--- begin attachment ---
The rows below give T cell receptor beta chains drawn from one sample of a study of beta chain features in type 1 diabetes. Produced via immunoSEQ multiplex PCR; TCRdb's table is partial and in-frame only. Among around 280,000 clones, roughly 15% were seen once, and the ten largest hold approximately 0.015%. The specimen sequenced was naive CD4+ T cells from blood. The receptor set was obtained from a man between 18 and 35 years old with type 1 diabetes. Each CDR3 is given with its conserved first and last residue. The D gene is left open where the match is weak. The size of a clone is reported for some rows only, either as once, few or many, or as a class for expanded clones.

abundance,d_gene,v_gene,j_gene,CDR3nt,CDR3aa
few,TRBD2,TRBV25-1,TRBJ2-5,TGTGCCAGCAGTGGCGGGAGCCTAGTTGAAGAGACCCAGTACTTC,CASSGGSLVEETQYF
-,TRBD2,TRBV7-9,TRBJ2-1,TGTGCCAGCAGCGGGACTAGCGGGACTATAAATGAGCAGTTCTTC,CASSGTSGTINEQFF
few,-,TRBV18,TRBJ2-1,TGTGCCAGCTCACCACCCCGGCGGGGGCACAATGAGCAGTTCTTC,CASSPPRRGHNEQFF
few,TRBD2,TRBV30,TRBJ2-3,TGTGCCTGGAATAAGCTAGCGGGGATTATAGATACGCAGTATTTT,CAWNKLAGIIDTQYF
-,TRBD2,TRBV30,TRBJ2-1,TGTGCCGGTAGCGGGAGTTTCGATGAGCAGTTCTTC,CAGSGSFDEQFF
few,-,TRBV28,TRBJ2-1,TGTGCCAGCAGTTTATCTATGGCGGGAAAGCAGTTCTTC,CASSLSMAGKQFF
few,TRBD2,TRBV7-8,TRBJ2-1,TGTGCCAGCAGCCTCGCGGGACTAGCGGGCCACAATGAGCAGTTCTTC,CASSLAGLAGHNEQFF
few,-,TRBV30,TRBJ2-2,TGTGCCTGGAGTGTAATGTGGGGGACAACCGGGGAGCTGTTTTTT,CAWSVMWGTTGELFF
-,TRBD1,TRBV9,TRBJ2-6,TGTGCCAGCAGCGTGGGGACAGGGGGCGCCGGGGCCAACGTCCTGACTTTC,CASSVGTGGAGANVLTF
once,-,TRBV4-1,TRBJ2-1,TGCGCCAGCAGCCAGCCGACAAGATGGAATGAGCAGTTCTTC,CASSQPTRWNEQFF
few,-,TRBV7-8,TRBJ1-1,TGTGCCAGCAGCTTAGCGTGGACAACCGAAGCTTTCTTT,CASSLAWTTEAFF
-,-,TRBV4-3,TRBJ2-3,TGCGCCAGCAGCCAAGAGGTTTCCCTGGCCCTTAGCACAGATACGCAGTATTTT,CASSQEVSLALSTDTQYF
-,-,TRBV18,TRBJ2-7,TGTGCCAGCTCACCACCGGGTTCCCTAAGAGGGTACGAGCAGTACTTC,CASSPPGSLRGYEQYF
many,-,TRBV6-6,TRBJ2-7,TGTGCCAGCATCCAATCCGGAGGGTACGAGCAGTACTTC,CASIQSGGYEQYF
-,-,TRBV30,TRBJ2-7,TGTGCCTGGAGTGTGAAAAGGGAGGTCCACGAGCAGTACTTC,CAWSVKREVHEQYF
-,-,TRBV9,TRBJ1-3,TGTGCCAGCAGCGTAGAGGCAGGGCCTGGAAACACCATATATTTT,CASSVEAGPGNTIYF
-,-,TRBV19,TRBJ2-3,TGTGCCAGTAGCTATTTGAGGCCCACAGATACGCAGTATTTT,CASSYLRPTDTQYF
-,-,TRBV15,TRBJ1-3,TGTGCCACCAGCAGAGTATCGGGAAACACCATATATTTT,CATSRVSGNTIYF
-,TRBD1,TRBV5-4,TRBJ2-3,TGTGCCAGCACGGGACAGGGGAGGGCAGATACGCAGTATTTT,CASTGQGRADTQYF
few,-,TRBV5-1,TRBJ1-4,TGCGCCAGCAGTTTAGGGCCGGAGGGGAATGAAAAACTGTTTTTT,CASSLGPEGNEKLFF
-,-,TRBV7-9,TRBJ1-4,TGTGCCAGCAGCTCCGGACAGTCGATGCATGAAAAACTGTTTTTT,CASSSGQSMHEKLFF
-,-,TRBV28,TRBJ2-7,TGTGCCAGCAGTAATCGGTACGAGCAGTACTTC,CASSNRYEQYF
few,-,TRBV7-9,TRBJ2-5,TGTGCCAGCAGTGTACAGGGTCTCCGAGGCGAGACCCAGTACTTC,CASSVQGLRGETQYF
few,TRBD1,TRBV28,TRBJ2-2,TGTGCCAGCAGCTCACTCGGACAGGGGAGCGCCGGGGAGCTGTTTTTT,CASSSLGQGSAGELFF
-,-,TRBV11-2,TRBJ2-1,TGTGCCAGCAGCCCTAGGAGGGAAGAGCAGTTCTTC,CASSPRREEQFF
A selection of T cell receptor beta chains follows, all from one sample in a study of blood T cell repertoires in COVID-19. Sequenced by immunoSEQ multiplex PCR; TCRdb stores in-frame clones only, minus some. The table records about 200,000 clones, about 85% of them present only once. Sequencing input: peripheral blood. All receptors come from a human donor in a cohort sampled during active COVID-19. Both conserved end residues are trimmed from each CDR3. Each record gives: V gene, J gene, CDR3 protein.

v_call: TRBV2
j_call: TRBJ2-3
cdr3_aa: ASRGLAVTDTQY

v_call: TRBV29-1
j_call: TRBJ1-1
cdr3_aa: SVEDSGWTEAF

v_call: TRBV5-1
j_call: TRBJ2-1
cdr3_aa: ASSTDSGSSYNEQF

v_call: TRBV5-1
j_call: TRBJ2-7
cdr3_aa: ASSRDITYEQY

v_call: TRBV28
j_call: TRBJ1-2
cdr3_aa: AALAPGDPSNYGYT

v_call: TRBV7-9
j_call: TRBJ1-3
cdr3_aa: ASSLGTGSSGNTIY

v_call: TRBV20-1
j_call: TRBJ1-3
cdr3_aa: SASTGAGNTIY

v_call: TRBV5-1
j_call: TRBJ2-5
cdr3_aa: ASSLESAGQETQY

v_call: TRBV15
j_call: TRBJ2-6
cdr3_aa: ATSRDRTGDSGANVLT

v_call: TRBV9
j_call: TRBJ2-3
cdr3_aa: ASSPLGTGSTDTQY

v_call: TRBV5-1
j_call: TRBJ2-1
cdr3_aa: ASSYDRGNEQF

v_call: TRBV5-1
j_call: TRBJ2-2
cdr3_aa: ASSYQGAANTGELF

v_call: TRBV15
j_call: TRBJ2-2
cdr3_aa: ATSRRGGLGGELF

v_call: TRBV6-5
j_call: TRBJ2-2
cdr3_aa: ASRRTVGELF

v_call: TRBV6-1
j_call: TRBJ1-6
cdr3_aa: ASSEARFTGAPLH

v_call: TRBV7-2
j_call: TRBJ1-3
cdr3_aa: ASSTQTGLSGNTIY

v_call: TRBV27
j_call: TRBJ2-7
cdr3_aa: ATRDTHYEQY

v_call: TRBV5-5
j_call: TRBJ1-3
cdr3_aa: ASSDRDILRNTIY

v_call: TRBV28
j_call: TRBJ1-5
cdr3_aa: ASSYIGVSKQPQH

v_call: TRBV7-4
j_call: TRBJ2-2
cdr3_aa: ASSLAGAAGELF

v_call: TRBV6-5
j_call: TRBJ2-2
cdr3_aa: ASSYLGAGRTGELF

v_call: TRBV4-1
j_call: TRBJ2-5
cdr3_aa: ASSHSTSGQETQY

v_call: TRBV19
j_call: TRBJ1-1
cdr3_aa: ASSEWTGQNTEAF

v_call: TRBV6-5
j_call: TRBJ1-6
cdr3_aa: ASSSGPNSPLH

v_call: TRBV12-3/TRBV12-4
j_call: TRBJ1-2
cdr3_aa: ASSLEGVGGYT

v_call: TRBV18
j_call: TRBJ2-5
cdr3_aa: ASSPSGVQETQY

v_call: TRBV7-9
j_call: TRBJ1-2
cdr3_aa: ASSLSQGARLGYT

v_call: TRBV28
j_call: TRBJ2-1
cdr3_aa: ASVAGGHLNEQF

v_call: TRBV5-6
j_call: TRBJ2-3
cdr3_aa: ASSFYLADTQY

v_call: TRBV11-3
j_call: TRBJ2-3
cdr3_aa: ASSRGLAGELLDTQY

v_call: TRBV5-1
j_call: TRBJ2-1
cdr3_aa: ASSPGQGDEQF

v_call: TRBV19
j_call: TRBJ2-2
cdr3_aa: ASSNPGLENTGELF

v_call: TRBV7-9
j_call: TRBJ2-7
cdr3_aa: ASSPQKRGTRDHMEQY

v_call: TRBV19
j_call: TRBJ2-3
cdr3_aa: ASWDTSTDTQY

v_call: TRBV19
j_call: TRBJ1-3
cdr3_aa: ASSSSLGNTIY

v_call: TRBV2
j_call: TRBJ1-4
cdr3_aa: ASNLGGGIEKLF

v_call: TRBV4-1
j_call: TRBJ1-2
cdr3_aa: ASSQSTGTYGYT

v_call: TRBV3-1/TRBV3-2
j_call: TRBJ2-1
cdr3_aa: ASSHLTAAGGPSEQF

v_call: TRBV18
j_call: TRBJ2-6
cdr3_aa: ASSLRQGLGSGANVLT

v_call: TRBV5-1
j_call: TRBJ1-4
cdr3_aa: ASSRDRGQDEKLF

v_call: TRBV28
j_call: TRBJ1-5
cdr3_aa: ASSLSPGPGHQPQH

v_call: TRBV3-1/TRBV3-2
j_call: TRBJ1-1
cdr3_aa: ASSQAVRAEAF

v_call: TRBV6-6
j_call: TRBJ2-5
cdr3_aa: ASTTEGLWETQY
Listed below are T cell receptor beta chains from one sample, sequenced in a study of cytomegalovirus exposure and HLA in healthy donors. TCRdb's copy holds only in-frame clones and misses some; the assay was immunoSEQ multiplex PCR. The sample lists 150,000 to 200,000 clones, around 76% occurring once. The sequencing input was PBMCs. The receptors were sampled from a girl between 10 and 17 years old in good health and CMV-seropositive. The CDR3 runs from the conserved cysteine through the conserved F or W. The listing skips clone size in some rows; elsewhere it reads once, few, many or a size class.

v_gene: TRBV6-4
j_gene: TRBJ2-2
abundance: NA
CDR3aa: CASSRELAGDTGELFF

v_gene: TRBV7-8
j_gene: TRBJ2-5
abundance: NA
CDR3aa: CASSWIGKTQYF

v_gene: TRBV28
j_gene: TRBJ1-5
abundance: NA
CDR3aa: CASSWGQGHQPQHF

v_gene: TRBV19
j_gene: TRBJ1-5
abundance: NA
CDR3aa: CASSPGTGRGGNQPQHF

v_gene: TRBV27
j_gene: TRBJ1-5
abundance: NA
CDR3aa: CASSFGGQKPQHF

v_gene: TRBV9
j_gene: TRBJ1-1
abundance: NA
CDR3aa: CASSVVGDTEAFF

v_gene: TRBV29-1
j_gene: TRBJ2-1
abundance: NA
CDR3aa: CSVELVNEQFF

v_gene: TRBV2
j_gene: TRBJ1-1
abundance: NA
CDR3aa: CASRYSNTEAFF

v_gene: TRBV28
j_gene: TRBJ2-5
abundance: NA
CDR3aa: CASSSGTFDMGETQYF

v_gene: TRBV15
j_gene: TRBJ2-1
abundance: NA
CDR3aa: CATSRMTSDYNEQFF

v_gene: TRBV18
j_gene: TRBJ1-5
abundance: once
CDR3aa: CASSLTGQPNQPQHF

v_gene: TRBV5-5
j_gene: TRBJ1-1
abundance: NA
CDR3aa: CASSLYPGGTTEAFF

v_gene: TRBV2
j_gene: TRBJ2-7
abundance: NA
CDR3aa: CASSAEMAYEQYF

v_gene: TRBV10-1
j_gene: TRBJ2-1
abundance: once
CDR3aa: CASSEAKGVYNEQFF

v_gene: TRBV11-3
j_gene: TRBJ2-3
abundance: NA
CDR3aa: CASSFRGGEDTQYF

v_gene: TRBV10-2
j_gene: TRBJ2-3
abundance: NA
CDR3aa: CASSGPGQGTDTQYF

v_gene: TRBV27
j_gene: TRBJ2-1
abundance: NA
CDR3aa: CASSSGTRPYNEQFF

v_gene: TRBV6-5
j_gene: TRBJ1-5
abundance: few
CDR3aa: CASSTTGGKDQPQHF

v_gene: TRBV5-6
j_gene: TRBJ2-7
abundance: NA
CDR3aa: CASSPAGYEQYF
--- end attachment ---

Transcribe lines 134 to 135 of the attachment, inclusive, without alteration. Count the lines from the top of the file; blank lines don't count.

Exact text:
v_call: TRBV2
j_call: TRBJ1-4